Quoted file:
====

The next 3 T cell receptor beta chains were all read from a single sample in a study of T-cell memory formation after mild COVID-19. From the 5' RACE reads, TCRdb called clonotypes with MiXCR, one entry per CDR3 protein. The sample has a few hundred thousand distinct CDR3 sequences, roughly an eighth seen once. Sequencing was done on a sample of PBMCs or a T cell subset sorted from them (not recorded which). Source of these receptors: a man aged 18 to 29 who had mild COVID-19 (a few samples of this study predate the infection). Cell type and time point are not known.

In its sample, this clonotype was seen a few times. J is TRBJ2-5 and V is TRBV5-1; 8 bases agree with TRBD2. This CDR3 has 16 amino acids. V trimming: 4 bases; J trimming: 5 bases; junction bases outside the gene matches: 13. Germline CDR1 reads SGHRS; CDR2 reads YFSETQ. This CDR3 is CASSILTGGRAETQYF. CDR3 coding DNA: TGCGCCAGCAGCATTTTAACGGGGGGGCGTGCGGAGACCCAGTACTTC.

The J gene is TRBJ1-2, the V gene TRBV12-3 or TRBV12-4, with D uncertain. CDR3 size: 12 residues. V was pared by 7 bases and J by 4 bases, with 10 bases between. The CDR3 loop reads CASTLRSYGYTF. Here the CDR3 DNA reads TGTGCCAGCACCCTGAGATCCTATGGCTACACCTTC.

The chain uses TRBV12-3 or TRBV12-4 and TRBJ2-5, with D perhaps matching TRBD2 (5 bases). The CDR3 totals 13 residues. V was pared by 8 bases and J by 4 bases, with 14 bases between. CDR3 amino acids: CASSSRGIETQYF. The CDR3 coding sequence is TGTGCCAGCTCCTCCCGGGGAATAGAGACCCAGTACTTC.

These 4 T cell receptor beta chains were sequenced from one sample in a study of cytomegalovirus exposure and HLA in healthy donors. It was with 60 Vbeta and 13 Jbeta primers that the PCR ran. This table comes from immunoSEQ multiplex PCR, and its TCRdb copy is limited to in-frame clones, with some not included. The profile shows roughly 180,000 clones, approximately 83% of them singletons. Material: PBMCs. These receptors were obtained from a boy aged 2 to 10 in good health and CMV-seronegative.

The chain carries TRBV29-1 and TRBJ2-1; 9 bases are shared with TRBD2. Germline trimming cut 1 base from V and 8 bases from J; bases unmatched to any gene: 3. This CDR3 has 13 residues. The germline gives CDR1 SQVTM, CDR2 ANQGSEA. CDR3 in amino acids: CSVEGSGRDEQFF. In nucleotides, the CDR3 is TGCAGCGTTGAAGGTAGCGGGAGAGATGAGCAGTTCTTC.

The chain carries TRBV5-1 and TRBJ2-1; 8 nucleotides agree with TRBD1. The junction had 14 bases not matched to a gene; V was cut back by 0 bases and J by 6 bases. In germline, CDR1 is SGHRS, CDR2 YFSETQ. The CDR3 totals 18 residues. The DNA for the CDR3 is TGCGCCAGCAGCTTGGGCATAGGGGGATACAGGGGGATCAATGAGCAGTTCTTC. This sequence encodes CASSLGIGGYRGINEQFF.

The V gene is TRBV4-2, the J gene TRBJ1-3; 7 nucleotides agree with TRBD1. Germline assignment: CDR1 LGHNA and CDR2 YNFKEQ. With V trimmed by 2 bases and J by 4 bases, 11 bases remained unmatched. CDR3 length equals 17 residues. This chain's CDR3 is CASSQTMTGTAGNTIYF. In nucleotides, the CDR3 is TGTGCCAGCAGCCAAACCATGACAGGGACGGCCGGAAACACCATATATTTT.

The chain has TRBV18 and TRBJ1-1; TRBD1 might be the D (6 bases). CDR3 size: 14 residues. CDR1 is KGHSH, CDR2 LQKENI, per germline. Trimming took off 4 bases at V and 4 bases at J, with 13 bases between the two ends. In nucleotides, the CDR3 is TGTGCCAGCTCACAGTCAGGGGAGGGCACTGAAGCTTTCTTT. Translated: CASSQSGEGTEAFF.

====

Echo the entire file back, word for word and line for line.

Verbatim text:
The next 3 T cell receptor beta chains were all read from a single sample in a study of T-cell memory formation after mild COVID-19. From the 5' RACE reads, TCRdb called clonotypes with MiXCR, one entry per CDR3 protein. The sample has a few hundred thousand distinct CDR3 sequences, roughly an eighth seen once. Sequencing was done on a sample of PBMCs or a T cell subset sorted from them (not recorded which). Source of these receptors: a man aged 18 to 29 who had mild COVID-19 (a few samples of this study predate the infection). Cell type and time point are not known.

In its sample, this clonotype was seen a few times. J is TRBJ2-5 and V is TRBV5-1; 8 bases agree with TRBD2. This CDR3 has 16 amino acids. V trimming: 4 bases; J trimming: 5 bases; junction bases outside the gene matches: 13. Germline CDR1 reads SGHRS; CDR2 reads YFSETQ. This CDR3 is CASSILTGGRAETQYF. CDR3 coding DNA: TGCGCCAGCAGCATTTTAACGGGGGGGCGTGCGGAGACCCAGTACTTC.

The J gene is TRBJ1-2, the V gene TRBV12-3 or TRBV12-4, with D uncertain. CDR3 size: 12 residues. V was pared by 7 bases and J by 4 bases, with 10 bases between. The CDR3 loop reads CASTLRSYGYTF. Here the CDR3 DNA reads TGTGCCAGCACCCTGAGATCCTATGGCTACACCTTC.

The chain uses TRBV12-3 or TRBV12-4 and TRBJ2-5, with D perhaps matching TRBD2 (5 bases). The CDR3 totals 13 residues. V was pared by 8 bases and J by 4 bases, with 14 bases between. CDR3 amino acids: CASSSRGIETQYF. The CDR3 coding sequence is TGTGCCAGCTCCTCCCGGGGAATAGAGACCCAGTACTTC.

These 4 T cell receptor beta chains were sequenced from one sample in a study of cytomegalovirus exposure and HLA in healthy donors. It was with 60 Vbeta and 13 Jbeta primers that the PCR ran. This table comes from immunoSEQ multiplex PCR, and its TCRdb copy is limited to in-frame clones, with some not included. The profile shows roughly 180,000 clones, approximately 83% of them singletons. Material: PBMCs. These receptors were obtained from a boy aged 2 to 10 in good health and CMV-seronegative.

The chain carries TRBV29-1 and TRBJ2-1; 9 bases are shared with TRBD2. Germline trimming cut 1 base from V and 8 bases from J; bases unmatched to any gene: 3. This CDR3 has 13 residues. The germline gives CDR1 SQVTM, CDR2 ANQGSEA. CDR3 in amino acids: CSVEGSGRDEQFF. In nucleotides, the CDR3 is TGCAGCGTTGAAGGTAGCGGGAGAGATGAGCAGTTCTTC.

The chain carries TRBV5-1 and TRBJ2-1; 8 nucleotides agree with TRBD1. The junction had 14 bases not matched to a gene; V was cut back by 0 bases and J by 6 bases. In germline, CDR1 is SGHRS, CDR2 YFSETQ. The CDR3 totals 18 residues. The DNA for the CDR3 is TGCGCCAGCAGCTTGGGCATAGGGGGATACAGGGGGATCAATGAGCAGTTCTTC. This sequence encodes CASSLGIGGYRGINEQFF.

The V gene is TRBV4-2, the J gene TRBJ1-3; 7 nucleotides agree with TRBD1. Germline assignment: CDR1 LGHNA and CDR2 YNFKEQ. With V trimmed by 2 bases and J by 4 bases, 11 bases remained unmatched. CDR3 length equals 17 residues. This chain's CDR3 is CASSQTMTGTAGNTIYF. In nucleotides, the CDR3 is TGTGCCAGCAGCCAAACCATGACAGGGACGGCCGGAAACACCATATATTTT.

The chain has TRBV18 and TRBJ1-1; TRBD1 might be the D (6 bases). CDR3 size: 14 residues. CDR1 is KGHSH, CDR2 LQKENI, per germline. Trimming took off 4 bases at V and 4 bases at J, with 13 bases between the two ends. In nucleotides, the CDR3 is TGTGCCAGCTCACAGTCAGGGGAGGGCACTGAAGCTTTCTTT. Translated: CASSQSGEGTEAFF.